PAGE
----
Reflecting on Super Bowl XL

Random thoughts and observations while ruminating on the, ahem, wisdom of my Super Bowl XL prediction and wondering who was the wise guy who decided to have George Washington, Thomas Jefferson, Ben Franklin, Aristotle and Socrates rock out the halftime show:

For the record, I picked the Seattle Seahawks by a count of 20-17 based on my incorrect assumption that Seattle quarterback Matt Hasselbeck would continue to play mistake-free football and that Jerramy Stevens wasn't as soft as Pittsburgh Steelers linebacker Joey Porter labeled him days before kickoff. Who would have thought that Hasselbeck would revert into an all-thumbs spastic instead of a polished quarterback'

One for the Pittsburgh Steelers' thumb is indeed appropriate. Five Vince Lombardi trophies is big-time.

Somewhere, the late, great Art Rooney is smiling and smoking a stogie. All over Western Pennsylvania in the heart of Steelers Nation, the Iron City beer is a little bit colder today and the kielbasa and hoagies taste just a little bit better. The wine-and-cheese Seahawks from Microsoft Land can nurse their wounds over a venti-caramel-double espresso-machiatto with extra whipped cream.

First of all, Bill Cowher, Jerome Bettis and especially owner Dan Rooney are class acts who deserve this Super Bowl ring. Cowher is a standup guy who connects with his players on a personal level and has earned their complete respect. He still looks like he could operate adeptly as a special-teams psycho and backup linebacker.

What a fitting ending for Bettis' hard-nosed career built on will, determination and sheer girth. This ring almost evaded him if not for Ben Roethlisberger's athletic tackle of Colts defensive back Nick Harper following Bettis' rare fumble in the divisional playoffs. It gets no better than winning the Super Bowl in your hometown in front of your entire extended family. The Bus' last stop was great and he should relish his retirement.

As for the Rooney family, this win represents a testament to their loyalty and low-key ownership style. There's something to be said about a family that runs a multi-million dollar industry as a public trust, as a family business to be protected, preserved and cherished. They are old-school in the best possible sense of the phrase.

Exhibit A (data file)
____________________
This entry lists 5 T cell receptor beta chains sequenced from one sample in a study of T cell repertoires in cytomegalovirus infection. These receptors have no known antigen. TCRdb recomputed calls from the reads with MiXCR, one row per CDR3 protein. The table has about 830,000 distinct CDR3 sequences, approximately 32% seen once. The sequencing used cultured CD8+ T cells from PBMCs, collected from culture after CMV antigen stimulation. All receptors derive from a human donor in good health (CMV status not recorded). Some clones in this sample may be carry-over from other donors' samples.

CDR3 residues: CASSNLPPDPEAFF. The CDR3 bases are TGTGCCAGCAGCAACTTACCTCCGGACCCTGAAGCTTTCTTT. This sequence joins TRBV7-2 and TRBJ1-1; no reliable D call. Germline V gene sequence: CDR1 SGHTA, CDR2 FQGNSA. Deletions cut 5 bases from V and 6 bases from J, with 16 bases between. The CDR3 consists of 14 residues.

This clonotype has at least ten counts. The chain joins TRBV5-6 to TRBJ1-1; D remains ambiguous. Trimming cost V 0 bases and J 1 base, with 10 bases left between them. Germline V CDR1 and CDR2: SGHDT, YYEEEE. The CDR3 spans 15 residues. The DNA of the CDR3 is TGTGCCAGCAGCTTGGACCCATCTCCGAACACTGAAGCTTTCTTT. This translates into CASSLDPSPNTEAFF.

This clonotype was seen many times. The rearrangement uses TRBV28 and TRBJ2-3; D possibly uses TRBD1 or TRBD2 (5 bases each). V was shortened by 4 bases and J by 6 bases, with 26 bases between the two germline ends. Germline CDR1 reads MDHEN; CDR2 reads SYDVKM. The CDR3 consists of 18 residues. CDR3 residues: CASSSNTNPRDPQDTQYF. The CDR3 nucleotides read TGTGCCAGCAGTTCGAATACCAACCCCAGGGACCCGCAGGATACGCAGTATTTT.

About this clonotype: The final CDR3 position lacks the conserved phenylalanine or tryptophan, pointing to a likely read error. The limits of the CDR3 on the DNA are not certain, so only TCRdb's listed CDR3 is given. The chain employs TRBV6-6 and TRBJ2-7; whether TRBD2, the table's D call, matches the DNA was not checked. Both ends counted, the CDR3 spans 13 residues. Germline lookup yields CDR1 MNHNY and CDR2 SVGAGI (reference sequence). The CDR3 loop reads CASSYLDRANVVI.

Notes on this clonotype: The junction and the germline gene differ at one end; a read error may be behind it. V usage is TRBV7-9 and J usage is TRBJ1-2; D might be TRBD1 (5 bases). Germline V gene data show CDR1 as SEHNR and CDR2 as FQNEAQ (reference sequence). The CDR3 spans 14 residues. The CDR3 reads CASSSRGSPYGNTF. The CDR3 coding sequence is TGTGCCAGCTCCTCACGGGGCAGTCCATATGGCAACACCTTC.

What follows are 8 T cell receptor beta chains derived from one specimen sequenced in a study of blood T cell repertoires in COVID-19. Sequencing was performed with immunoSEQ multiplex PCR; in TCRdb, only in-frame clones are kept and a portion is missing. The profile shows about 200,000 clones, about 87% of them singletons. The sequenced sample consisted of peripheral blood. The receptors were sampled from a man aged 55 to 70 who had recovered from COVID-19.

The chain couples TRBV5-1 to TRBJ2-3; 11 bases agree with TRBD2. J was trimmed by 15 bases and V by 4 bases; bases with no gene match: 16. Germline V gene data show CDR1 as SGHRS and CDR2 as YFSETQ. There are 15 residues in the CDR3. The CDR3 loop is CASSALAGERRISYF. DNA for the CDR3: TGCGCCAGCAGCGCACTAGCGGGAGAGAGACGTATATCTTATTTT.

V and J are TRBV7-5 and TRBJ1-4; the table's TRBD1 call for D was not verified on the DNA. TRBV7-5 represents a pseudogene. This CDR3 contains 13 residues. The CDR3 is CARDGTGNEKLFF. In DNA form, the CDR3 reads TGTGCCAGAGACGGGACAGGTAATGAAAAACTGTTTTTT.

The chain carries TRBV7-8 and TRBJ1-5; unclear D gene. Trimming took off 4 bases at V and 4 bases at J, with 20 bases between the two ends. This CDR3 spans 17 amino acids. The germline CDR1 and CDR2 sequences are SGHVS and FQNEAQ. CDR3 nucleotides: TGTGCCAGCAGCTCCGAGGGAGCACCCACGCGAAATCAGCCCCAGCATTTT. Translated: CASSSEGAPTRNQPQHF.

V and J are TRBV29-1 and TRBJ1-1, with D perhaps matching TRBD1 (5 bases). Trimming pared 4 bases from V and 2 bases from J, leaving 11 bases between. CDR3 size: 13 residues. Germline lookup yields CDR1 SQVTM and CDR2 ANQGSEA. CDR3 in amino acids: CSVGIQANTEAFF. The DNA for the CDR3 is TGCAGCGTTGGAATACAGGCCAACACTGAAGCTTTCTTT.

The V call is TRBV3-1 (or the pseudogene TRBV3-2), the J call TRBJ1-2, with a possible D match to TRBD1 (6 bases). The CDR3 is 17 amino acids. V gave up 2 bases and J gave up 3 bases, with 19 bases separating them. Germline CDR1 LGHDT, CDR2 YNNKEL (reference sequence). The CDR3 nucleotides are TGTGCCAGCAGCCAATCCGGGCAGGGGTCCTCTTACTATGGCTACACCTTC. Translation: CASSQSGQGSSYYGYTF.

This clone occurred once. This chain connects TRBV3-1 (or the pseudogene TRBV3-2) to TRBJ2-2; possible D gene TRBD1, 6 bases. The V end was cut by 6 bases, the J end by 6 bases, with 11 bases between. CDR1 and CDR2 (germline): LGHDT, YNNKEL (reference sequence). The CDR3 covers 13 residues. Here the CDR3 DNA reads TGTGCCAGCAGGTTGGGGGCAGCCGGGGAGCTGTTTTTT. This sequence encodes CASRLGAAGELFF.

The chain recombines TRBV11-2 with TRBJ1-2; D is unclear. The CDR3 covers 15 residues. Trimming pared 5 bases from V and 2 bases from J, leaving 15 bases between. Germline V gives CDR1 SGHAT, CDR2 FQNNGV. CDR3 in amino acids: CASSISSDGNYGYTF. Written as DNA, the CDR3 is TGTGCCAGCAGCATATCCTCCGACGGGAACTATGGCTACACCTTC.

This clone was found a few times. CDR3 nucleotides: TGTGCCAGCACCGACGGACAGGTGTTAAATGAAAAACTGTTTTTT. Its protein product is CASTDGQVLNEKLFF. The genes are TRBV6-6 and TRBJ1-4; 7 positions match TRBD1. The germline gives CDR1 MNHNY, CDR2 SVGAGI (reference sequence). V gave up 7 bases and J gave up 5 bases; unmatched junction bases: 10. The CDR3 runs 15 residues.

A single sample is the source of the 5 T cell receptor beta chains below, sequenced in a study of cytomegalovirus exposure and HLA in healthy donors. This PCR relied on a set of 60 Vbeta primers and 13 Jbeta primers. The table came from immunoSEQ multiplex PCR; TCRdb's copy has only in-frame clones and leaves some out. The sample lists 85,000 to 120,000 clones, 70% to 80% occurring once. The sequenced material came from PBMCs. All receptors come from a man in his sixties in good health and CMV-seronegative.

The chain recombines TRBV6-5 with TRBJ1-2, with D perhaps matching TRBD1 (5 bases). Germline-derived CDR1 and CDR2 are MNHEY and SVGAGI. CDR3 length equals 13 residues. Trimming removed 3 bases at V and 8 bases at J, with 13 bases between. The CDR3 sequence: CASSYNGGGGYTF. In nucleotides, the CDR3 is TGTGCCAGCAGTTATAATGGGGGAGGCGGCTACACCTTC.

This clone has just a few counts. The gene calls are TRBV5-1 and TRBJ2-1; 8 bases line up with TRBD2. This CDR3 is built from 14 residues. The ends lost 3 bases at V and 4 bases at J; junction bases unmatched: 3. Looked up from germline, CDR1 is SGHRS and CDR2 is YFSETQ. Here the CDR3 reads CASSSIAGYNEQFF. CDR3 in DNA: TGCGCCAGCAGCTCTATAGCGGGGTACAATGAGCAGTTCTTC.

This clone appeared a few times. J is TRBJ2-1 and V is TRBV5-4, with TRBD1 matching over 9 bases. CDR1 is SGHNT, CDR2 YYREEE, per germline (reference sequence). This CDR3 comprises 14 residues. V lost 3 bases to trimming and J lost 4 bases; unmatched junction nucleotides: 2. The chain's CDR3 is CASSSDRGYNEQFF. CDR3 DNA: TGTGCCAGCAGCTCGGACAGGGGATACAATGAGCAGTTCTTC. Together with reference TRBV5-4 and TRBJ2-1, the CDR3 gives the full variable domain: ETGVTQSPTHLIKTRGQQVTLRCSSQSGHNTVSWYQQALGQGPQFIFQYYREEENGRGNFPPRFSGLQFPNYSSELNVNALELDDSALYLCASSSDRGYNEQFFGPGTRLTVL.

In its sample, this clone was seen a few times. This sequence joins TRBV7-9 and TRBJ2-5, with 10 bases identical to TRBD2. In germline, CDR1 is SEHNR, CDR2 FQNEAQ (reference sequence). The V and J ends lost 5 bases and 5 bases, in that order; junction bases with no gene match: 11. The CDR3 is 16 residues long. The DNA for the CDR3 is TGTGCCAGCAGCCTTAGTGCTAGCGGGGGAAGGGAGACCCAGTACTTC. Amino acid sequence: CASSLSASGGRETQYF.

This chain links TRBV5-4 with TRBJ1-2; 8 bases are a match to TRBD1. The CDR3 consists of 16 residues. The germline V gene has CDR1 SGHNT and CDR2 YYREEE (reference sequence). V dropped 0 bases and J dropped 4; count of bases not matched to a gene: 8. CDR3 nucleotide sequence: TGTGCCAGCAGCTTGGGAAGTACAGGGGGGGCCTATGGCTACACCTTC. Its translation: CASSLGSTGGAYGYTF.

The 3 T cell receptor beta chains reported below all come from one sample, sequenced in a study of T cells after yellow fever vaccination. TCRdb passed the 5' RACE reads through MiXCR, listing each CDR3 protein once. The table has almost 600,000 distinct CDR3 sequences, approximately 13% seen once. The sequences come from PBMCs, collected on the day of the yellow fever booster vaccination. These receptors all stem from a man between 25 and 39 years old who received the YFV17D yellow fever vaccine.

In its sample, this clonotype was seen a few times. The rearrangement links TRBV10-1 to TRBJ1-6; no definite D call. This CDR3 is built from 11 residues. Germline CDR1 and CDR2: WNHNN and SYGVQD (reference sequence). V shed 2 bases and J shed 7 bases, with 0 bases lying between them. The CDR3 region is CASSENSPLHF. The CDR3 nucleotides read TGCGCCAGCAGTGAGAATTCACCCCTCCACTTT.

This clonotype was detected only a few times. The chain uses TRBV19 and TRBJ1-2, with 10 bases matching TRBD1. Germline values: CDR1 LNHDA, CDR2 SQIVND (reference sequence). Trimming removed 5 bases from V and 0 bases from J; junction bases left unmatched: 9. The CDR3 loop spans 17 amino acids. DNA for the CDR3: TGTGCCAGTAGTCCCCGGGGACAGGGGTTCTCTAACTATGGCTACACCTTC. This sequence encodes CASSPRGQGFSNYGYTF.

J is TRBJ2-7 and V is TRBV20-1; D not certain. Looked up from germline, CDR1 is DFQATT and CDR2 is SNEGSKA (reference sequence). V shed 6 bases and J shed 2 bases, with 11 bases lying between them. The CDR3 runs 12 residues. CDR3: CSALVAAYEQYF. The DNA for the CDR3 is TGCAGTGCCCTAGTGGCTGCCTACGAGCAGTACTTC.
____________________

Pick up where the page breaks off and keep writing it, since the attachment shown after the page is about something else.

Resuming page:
In terms of game action, it was fun to watch Willie Parker's epic sprint to the end zone, a 75-yard touchdown jaunt that represents the longest run in Super Bowl history. I remember watching Marcus Allen's change-of-direction, 74-yard run against the Washington Redskins. Now, Parker, an undrafted free agent whom University of North Carolina coach John Bunting wasn't intelligent enough to make a regular starter, has broken Allen's record in dramatic fashion.

Bottom line: The Seahawks choked, especially Hasselbeck. He was just a tad off all night, hurting the top seed's prospects for an upset. Darrell Jackson beat the Steelers' cornerbacks down the field all night, but Hasselbeck was too inaccurate.

Stevens dropped way too many passes, and he wasn't much of a force as a blocker either despite his ideal size for a tight end. Porter, the Mouth of the Three Rivers, can say anything he wants about Stevens. To the victors go the spoils.

The NFL screwed up by not featuring Motown acts more extensively. The Rolling Stones were great, albeit more than a tad geriatric.

I know the Prehistoric Rocks are a huge draw, but I still think it was disrespectful to relegate Aretha Franklin to singing the national anthem and Stevie Wonder to the seldom-watched pregame show. Why not give Kid Rock and Eminem a chance' The NFL is so scared of anything off-color like the Janet Jackson-Justin Timberlake wardrobe malfunction that it's far from current with the times. They are the opposite of hip. So much for courting the important 18 to 45 bracket.

I'm voting for U2 and Cold Play to play in Miami next winter at Super Bowl XLI. Please spare us from the Miami Sound Machine and Jennifer Lopez.

I was mildly amused by the monkeys commercial for, still puzzled at what exactly is and afraid to google that on an office computer based on its risque advertisement. The Cadillac Escalade runway ad was pretty slick, but didn't it strike you as a tad arrogant' Maybe if I could afford that SUV I wouldn't feel that way. I did like the Hummer commercial with the pregnant Godzilla and the robot as proud parents. Pretty cool.

In a losing cause, that was a heckuva shot that Seahawks gritty defensive end Grant Wistrom unloaded on Ben Roethlisberger's back.

It was impressive to see Roethlisberger settle down after a few rocky moments. The kid has guts, poise and skills. He's only going to get better and better. As the youngest quarterback to win a Super Bowl, you've got to like his chances to get back to this stage a few more times.

It underscores just how critical it is that the Ravens catch up in the AFC North arms race.

With Roethlisberger wearing the black-and-gold and Carson Palmer headlining the Cincinnati Bengals, it's going to be tough for the Ravens to contend until they finally resolve this pressing issue. As a rule, it takes a top-notch quarterback to win the big game and Kyle Boller has yet to demonstrate that he's capable of that sort of achievement.

In addition to being a long time contributor to RavensInsider, Aaron Wilson writes for the Carroll County Times in Westminster Maryland.

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